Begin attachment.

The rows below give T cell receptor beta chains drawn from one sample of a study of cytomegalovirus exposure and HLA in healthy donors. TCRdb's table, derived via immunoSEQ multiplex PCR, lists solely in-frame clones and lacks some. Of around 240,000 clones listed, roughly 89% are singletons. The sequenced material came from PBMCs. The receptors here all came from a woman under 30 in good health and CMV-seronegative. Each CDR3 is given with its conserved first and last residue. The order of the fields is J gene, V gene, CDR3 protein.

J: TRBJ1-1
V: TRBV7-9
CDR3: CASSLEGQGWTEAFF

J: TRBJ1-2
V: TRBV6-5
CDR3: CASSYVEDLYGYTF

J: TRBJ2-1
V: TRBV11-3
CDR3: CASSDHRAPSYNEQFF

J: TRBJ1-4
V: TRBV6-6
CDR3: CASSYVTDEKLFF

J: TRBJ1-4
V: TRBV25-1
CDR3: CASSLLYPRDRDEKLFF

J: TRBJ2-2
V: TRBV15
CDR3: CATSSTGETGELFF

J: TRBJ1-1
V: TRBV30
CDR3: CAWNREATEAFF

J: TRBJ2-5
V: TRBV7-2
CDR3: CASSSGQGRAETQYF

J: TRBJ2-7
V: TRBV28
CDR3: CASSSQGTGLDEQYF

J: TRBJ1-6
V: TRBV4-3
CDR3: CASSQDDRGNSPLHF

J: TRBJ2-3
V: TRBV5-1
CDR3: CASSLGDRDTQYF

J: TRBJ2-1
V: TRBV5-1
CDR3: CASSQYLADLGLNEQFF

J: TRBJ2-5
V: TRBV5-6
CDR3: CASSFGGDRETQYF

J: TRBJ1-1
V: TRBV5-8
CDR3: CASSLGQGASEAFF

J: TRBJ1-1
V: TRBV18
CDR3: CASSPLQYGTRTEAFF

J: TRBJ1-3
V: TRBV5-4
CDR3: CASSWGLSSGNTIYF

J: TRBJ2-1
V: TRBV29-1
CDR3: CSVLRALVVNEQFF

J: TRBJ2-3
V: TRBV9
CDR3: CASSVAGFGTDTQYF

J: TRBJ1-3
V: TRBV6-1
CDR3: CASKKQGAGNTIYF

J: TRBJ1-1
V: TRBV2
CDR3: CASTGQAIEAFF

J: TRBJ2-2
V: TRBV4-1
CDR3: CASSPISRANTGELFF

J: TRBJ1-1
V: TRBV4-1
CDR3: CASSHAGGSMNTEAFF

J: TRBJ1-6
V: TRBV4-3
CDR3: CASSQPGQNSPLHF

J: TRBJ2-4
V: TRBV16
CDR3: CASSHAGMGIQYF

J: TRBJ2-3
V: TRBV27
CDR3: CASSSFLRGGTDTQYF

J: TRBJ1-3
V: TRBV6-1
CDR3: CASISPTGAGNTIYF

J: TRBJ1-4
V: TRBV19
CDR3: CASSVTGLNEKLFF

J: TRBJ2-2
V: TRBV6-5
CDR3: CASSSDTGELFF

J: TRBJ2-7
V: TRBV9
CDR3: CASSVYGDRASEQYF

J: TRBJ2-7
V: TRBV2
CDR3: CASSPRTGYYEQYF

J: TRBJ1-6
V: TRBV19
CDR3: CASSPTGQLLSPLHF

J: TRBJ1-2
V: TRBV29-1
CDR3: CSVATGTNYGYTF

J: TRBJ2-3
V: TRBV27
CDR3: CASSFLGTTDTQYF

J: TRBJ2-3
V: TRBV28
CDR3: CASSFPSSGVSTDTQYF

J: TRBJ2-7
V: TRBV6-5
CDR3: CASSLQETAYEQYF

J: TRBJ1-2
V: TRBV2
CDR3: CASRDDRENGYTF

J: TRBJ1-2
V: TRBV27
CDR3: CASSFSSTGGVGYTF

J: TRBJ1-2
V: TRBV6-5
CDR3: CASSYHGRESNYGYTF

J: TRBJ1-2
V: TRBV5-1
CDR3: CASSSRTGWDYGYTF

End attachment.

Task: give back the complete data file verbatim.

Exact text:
The rows below give T cell receptor beta chains drawn from one sample of a study of cytomegalovirus exposure and HLA in healthy donors. TCRdb's table, derived via immunoSEQ multiplex PCR, lists solely in-frame clones and lacks some. Of around 240,000 clones listed, roughly 89% are singletons. The sequenced material came from PBMCs. The receptors here all came from a woman under 30 in good health and CMV-seronegative. Each CDR3 is given with its conserved first and last residue. The order of the fields is J gene, V gene, CDR3 protein.

J: TRBJ1-1
V: TRBV7-9
CDR3: CASSLEGQGWTEAFF

J: TRBJ1-2
V: TRBV6-5
CDR3: CASSYVEDLYGYTF

J: TRBJ2-1
V: TRBV11-3
CDR3: CASSDHRAPSYNEQFF

J: TRBJ1-4
V: TRBV6-6
CDR3: CASSYVTDEKLFF

J: TRBJ1-4
V: TRBV25-1
CDR3: CASSLLYPRDRDEKLFF

J: TRBJ2-2
V: TRBV15
CDR3: CATSSTGETGELFF

J: TRBJ1-1
V: TRBV30
CDR3: CAWNREATEAFF

J: TRBJ2-5
V: TRBV7-2
CDR3: CASSSGQGRAETQYF

J: TRBJ2-7
V: TRBV28
CDR3: CASSSQGTGLDEQYF

J: TRBJ1-6
V: TRBV4-3
CDR3: CASSQDDRGNSPLHF

J: TRBJ2-3
V: TRBV5-1
CDR3: CASSLGDRDTQYF

J: TRBJ2-1
V: TRBV5-1
CDR3: CASSQYLADLGLNEQFF

J: TRBJ2-5
V: TRBV5-6
CDR3: CASSFGGDRETQYF

J: TRBJ1-1
V: TRBV5-8
CDR3: CASSLGQGASEAFF

J: TRBJ1-1
V: TRBV18
CDR3: CASSPLQYGTRTEAFF

J: TRBJ1-3
V: TRBV5-4
CDR3: CASSWGLSSGNTIYF

J: TRBJ2-1
V: TRBV29-1
CDR3: CSVLRALVVNEQFF

J: TRBJ2-3
V: TRBV9
CDR3: CASSVAGFGTDTQYF

J: TRBJ1-3
V: TRBV6-1
CDR3: CASKKQGAGNTIYF

J: TRBJ1-1
V: TRBV2
CDR3: CASTGQAIEAFF

J: TRBJ2-2
V: TRBV4-1
CDR3: CASSPISRANTGELFF

J: TRBJ1-1
V: TRBV4-1
CDR3: CASSHAGGSMNTEAFF

J: TRBJ1-6
V: TRBV4-3
CDR3: CASSQPGQNSPLHF

J: TRBJ2-4
V: TRBV16
CDR3: CASSHAGMGIQYF

J: TRBJ2-3
V: TRBV27
CDR3: CASSSFLRGGTDTQYF

J: TRBJ1-3
V: TRBV6-1
CDR3: CASISPTGAGNTIYF

J: TRBJ1-4
V: TRBV19
CDR3: CASSVTGLNEKLFF

J: TRBJ2-2
V: TRBV6-5
CDR3: CASSSDTGELFF

J: TRBJ2-7
V: TRBV9
CDR3: CASSVYGDRASEQYF

J: TRBJ2-7
V: TRBV2
CDR3: CASSPRTGYYEQYF

J: TRBJ1-6
V: TRBV19
CDR3: CASSPTGQLLSPLHF

J: TRBJ1-2
V: TRBV29-1
CDR3: CSVATGTNYGYTF

J: TRBJ2-3
V: TRBV27
CDR3: CASSFLGTTDTQYF

J: TRBJ2-3
V: TRBV28
CDR3: CASSFPSSGVSTDTQYF

J: TRBJ2-7
V: TRBV6-5
CDR3: CASSLQETAYEQYF

J: TRBJ1-2
V: TRBV2
CDR3: CASRDDRENGYTF

J: TRBJ1-2
V: TRBV27
CDR3: CASSFSSTGGVGYTF

J: TRBJ1-2
V: TRBV6-5
CDR3: CASSYHGRESNYGYTF

J: TRBJ1-2
V: TRBV5-1
CDR3: CASSSRTGWDYGYTF